Hospice offers comfort to patients and their love ones who choose to focus on quality of life rather than curative treatments for a terminal illness. It is an option for patients with a life expectancy of six months or less, as determined by a doctor and a hospice medical director.
Hospice is about making the most of the time that remains
Many believe hospice is expensive or a place to go when there's no hope. None of these are true. Hospice is not about dying; It's about helping patients live as well as they can when life expectancy is limited.
You can go back to currative care at any time
Patients may choose to stop hospice care at any time. For example, a patient’s health may improve or they may decide to pursue treatments for their life-limiting illness.
Patients still get care for non-terminal conditions
Hospice patients continue to get regular medical care for conditions not related to their terminal illness. For example, a patient with diabetes can get checkups and diabetes medication covered by Medicare or other insurance.
Caring for someone who is seriously ill can be mentally and physically difficult. There are times when a home can feel like a hospital ward.
A family member usually steps in to be the primary hospice caregiver for home hospice. Caring for a family member can come with a high learning curve and lots of stress. It’s a labor many caregivers willingly choose as a gift to their loved one.
Thankfully, family caregivers aren’t alone. Hospice teams have extensive experience guiding patients and family members to a positive experience.
There will be good days and bad days, but know that hospice staff will schedule visits to meet your needs. Learn more about avoiding caregiver burnout.
Visit our location page or call us toll-free at 833-299-1525 if you'd like to speak with someone about hospice care.
- Provide input for the plan of care
- Caregivers help patients with the activities of daily living, which may include bathing, feeding and going to the bathroom
- Personal care for patients includes brushing teeth, combing hair, shaving or providing clean clothes.
- Primary caregivers ensure their loved one has their prescriptions and that all medicines are given at the correct dose and time. Hospice nurses and aides can teach proper techniques.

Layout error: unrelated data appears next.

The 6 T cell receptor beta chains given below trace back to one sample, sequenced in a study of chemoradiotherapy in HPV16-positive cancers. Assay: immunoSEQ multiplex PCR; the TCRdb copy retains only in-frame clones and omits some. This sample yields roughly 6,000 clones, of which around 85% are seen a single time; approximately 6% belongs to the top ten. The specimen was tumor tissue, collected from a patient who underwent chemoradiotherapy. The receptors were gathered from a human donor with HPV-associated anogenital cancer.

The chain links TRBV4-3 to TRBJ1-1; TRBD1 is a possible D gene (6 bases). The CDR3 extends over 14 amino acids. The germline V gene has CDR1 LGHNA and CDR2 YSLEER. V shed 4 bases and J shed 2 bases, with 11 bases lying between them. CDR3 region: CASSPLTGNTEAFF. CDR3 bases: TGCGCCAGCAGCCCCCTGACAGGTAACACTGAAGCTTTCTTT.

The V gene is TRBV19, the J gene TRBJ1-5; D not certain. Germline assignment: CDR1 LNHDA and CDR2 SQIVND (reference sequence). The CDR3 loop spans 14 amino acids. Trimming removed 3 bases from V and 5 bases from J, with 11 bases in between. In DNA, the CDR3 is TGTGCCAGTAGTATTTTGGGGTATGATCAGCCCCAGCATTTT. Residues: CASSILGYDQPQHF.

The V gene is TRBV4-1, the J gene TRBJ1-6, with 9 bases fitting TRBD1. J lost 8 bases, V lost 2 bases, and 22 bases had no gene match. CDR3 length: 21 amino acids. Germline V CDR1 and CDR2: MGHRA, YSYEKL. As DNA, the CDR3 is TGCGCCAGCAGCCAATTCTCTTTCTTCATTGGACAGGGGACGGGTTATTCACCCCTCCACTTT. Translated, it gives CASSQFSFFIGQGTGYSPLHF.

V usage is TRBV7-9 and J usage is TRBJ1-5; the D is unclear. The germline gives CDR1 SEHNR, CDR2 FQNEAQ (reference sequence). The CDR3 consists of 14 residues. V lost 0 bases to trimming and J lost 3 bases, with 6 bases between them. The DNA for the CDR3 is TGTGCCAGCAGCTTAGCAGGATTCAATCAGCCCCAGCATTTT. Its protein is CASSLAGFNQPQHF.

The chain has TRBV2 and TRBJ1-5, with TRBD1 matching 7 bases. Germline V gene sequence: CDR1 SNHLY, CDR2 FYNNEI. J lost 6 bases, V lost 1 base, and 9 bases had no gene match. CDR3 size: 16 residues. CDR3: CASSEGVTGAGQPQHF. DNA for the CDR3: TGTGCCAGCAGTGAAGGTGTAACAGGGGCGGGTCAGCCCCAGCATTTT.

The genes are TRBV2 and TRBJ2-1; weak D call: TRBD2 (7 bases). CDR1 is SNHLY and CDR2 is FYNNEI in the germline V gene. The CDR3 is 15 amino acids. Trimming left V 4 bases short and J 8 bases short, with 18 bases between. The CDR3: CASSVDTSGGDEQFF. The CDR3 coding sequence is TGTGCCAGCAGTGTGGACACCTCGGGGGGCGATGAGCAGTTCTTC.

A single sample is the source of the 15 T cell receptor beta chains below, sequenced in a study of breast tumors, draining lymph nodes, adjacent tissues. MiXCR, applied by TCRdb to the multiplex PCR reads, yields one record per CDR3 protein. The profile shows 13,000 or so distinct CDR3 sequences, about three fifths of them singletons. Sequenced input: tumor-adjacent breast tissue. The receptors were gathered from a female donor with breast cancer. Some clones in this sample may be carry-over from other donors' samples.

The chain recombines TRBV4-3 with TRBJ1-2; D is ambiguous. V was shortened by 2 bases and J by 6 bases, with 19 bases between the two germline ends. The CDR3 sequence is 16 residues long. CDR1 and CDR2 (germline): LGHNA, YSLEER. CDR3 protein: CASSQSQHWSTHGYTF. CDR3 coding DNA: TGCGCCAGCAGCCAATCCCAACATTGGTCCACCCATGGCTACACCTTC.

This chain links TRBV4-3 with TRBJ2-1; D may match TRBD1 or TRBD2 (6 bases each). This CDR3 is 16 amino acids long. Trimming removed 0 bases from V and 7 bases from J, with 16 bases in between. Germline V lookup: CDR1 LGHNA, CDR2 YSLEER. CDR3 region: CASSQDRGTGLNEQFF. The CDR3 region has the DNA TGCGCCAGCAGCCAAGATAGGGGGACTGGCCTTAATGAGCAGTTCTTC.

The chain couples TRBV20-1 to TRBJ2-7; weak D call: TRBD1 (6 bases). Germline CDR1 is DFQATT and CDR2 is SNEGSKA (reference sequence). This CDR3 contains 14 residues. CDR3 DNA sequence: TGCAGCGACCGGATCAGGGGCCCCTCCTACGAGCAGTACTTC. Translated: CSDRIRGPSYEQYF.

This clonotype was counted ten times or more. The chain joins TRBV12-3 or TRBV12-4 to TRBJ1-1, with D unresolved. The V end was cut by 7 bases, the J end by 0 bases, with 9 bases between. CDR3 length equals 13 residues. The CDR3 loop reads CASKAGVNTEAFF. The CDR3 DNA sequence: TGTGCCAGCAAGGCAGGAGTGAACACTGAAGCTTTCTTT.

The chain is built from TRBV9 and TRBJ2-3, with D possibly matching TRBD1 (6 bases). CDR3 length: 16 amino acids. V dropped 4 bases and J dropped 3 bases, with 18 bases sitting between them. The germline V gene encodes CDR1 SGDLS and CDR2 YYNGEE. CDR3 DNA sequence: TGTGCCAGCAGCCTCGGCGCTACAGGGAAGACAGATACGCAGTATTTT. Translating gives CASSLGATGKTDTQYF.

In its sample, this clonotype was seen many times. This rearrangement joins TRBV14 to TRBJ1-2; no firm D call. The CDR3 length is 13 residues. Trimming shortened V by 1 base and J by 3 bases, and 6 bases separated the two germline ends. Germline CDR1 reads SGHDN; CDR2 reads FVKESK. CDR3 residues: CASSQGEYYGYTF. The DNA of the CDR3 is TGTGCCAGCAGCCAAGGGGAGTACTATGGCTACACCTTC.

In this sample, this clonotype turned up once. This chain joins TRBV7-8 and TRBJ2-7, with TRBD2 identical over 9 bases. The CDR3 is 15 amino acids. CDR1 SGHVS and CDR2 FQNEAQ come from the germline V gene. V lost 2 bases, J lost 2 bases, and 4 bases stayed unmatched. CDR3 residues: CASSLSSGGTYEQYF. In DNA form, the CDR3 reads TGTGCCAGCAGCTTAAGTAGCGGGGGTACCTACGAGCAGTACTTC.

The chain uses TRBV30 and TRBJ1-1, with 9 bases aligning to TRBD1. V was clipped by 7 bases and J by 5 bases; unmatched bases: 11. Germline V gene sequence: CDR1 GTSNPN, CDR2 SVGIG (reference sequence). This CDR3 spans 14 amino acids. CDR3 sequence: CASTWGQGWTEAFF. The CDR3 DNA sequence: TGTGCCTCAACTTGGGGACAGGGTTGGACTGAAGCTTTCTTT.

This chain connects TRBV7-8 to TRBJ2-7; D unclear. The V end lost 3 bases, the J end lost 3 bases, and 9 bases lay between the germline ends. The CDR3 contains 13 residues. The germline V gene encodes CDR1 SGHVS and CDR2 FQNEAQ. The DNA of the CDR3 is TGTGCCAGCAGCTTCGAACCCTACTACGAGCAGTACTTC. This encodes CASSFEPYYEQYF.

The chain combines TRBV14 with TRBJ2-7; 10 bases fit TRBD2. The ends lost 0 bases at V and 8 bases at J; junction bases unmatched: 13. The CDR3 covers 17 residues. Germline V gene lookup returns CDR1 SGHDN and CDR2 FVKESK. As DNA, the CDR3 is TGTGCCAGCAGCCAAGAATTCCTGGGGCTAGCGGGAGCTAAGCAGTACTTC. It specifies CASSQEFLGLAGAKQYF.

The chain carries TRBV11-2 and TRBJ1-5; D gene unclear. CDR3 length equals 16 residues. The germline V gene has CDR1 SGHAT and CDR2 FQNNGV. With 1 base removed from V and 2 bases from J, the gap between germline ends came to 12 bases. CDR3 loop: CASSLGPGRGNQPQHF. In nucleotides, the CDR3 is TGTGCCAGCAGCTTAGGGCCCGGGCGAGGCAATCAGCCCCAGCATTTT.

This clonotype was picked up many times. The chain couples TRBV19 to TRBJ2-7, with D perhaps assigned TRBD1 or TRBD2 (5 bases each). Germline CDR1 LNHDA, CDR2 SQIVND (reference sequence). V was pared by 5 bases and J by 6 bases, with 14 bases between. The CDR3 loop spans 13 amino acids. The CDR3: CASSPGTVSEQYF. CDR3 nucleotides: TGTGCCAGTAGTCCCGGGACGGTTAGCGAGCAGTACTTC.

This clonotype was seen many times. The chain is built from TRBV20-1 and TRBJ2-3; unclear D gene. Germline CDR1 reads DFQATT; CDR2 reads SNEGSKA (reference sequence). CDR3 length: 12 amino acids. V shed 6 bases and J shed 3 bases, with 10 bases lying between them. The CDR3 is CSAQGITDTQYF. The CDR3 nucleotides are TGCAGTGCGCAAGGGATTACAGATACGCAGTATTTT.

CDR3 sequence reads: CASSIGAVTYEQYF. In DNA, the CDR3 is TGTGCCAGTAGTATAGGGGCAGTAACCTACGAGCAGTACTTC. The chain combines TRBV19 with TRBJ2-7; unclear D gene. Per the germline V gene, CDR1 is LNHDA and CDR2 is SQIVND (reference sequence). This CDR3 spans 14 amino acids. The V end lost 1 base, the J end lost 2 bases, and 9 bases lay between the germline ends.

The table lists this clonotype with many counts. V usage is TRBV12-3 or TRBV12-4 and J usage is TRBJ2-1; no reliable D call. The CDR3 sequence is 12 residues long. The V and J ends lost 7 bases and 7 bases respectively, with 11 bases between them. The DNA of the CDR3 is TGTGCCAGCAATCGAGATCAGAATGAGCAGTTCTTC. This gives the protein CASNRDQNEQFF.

- Caregivers provide basis medical care including changing dressing, taking temperatures and blood pressure readings
- Family members must understand how to use a patient’s medical equipment including oxygen machines, wheelchairs, lifts and hospital beds.
- Notify hospice personnel of changes in the patient's condition
Medicare benefits mandate a specific list of services for all Medicare hospice providers. These services include:
- Doctor services and consultations, including a plan of care
- Nursing care
- Medical equipment, such as wheelchairs, walkers or medical beds
- Medical supplies, like bandages or catheters
- Prescription drugs for symptom control or pain relief related to the terminal illness
- Hospice aide and homemaker services
- Physical therapy services
- Occupational therapy services
- Speech-language pathology services
- Social work services
- Dietary counseling
- Grief and loss counseling for you and your family
- Short-term inpatient care at a nursing facility
- Respite care to offer caregivers short-term relief.
- Volunteer services for errands or help in the home
- Any other Medicare-covered services needed to manage pain and other symptoms related to the terminal illness.
The Medicare hospice benefit also includes respite care so family caregivers have time off to recover and recharge. Medicare benefits pay for up to five consecutive days of inpatient care at a nursing facility or hospital. For patients already living in a nursing facility, the hospice benefit adds an extra layer of supportive care on top of 24-hour nursing care.
Hospice is a fully covered Medicare benefit
Coverage includes nurses, other caregivers, medicines, supplies, equipment and support, with no out-of-pocket expenses for the hospice diagnosis.